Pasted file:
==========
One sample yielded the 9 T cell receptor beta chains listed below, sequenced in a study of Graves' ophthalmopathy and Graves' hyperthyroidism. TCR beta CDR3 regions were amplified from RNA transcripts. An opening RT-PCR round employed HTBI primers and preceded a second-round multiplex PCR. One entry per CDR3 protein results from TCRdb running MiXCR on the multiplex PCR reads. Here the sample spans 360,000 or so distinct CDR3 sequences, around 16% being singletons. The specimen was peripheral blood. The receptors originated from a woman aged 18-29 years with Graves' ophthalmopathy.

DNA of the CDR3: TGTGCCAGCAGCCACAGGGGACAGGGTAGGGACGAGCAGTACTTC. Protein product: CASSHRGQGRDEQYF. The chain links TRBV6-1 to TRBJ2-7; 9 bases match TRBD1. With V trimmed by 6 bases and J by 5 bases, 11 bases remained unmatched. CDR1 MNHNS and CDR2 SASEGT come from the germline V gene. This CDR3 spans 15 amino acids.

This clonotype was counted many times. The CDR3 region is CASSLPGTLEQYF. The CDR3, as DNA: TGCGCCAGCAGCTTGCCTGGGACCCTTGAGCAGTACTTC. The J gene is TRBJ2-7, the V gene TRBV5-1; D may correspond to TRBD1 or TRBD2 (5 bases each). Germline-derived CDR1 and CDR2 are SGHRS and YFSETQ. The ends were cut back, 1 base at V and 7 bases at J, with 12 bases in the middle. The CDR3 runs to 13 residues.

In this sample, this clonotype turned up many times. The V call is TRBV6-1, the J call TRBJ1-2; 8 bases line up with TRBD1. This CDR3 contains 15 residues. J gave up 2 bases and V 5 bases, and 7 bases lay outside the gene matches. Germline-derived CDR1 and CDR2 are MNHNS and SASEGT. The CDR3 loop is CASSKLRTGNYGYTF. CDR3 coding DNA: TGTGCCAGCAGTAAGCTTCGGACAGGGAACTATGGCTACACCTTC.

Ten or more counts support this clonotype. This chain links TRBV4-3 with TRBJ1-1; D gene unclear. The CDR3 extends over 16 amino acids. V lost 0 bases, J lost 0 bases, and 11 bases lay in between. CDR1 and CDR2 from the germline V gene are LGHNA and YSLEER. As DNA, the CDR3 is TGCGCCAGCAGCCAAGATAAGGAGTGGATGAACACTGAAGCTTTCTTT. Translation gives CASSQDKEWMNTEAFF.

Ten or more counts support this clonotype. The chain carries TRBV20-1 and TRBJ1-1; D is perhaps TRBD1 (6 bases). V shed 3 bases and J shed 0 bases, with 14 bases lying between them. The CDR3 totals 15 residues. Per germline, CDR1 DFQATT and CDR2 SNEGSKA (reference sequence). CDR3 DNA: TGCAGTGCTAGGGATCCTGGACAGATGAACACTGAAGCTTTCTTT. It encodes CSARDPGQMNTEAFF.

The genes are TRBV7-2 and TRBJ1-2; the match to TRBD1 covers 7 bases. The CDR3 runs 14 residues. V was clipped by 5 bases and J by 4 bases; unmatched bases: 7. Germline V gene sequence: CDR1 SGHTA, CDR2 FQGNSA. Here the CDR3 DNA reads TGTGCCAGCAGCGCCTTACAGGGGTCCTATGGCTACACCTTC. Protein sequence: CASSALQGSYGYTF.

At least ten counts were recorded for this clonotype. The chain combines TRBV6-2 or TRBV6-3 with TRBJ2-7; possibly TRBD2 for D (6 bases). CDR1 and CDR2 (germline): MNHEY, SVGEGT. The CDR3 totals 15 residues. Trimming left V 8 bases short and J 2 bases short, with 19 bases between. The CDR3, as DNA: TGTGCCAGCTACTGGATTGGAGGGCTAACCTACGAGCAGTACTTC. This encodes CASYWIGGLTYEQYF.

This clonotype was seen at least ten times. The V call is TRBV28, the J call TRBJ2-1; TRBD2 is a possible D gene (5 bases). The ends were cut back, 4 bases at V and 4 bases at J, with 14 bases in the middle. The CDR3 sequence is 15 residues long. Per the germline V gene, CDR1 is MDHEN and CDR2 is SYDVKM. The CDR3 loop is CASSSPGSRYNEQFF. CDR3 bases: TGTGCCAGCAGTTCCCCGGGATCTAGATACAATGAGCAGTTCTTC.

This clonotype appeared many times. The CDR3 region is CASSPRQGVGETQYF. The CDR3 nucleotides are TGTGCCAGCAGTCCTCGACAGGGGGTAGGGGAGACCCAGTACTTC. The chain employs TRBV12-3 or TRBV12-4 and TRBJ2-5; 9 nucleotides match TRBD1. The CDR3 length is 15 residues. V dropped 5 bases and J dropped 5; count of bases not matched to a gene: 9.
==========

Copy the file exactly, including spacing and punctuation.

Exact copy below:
One sample yielded the 9 T cell receptor beta chains listed below, sequenced in a study of Graves' ophthalmopathy and Graves' hyperthyroidism. TCR beta CDR3 regions were amplified from RNA transcripts. An opening RT-PCR round employed HTBI primers and preceded a second-round multiplex PCR. One entry per CDR3 protein results from TCRdb running MiXCR on the multiplex PCR reads. Here the sample spans 360,000 or so distinct CDR3 sequences, around 16% being singletons. The specimen was peripheral blood. The receptors originated from a woman aged 18-29 years with Graves' ophthalmopathy.

DNA of the CDR3: TGTGCCAGCAGCCACAGGGGACAGGGTAGGGACGAGCAGTACTTC. Protein product: CASSHRGQGRDEQYF. The chain links TRBV6-1 to TRBJ2-7; 9 bases match TRBD1. With V trimmed by 6 bases and J by 5 bases, 11 bases remained unmatched. CDR1 MNHNS and CDR2 SASEGT come from the germline V gene. This CDR3 spans 15 amino acids.

This clonotype was counted many times. The CDR3 region is CASSLPGTLEQYF. The CDR3, as DNA: TGCGCCAGCAGCTTGCCTGGGACCCTTGAGCAGTACTTC. The J gene is TRBJ2-7, the V gene TRBV5-1; D may correspond to TRBD1 or TRBD2 (5 bases each). Germline-derived CDR1 and CDR2 are SGHRS and YFSETQ. The ends were cut back, 1 base at V and 7 bases at J, with 12 bases in the middle. The CDR3 runs to 13 residues.

In this sample, this clonotype turned up many times. The V call is TRBV6-1, the J call TRBJ1-2; 8 bases line up with TRBD1. This CDR3 contains 15 residues. J gave up 2 bases and V 5 bases, and 7 bases lay outside the gene matches. Germline-derived CDR1 and CDR2 are MNHNS and SASEGT. The CDR3 loop is CASSKLRTGNYGYTF. CDR3 coding DNA: TGTGCCAGCAGTAAGCTTCGGACAGGGAACTATGGCTACACCTTC.

Ten or more counts support this clonotype. This chain links TRBV4-3 with TRBJ1-1; D gene unclear. The CDR3 extends over 16 amino acids. V lost 0 bases, J lost 0 bases, and 11 bases lay in between. CDR1 and CDR2 from the germline V gene are LGHNA and YSLEER. As DNA, the CDR3 is TGCGCCAGCAGCCAAGATAAGGAGTGGATGAACACTGAAGCTTTCTTT. Translation gives CASSQDKEWMNTEAFF.

Ten or more counts support this clonotype. The chain carries TRBV20-1 and TRBJ1-1; D is perhaps TRBD1 (6 bases). V shed 3 bases and J shed 0 bases, with 14 bases lying between them. The CDR3 totals 15 residues. Per germline, CDR1 DFQATT and CDR2 SNEGSKA (reference sequence). CDR3 DNA: TGCAGTGCTAGGGATCCTGGACAGATGAACACTGAAGCTTTCTTT. It encodes CSARDPGQMNTEAFF.

The genes are TRBV7-2 and TRBJ1-2; the match to TRBD1 covers 7 bases. The CDR3 runs 14 residues. V was clipped by 5 bases and J by 4 bases; unmatched bases: 7. Germline V gene sequence: CDR1 SGHTA, CDR2 FQGNSA. Here the CDR3 DNA reads TGTGCCAGCAGCGCCTTACAGGGGTCCTATGGCTACACCTTC. Protein sequence: CASSALQGSYGYTF.

At least ten counts were recorded for this clonotype. The chain combines TRBV6-2 or TRBV6-3 with TRBJ2-7; possibly TRBD2 for D (6 bases). CDR1 and CDR2 (germline): MNHEY, SVGEGT. The CDR3 totals 15 residues. Trimming left V 8 bases short and J 2 bases short, with 19 bases between. The CDR3, as DNA: TGTGCCAGCTACTGGATTGGAGGGCTAACCTACGAGCAGTACTTC. This encodes CASYWIGGLTYEQYF.

This clonotype was seen at least ten times. The V call is TRBV28, the J call TRBJ2-1; TRBD2 is a possible D gene (5 bases). The ends were cut back, 4 bases at V and 4 bases at J, with 14 bases in the middle. The CDR3 sequence is 15 residues long. Per the germline V gene, CDR1 is MDHEN and CDR2 is SYDVKM. The CDR3 loop is CASSSPGSRYNEQFF. CDR3 bases: TGTGCCAGCAGTTCCCCGGGATCTAGATACAATGAGCAGTTCTTC.

This clonotype appeared many times. The CDR3 region is CASSPRQGVGETQYF. The CDR3 nucleotides are TGTGCCAGCAGTCCTCGACAGGGGGTAGGGGAGACCCAGTACTTC. The chain employs TRBV12-3 or TRBV12-4 and TRBJ2-5; 9 nucleotides match TRBD1. The CDR3 length is 15 residues. V dropped 5 bases and J dropped 5; count of bases not matched to a gene: 9.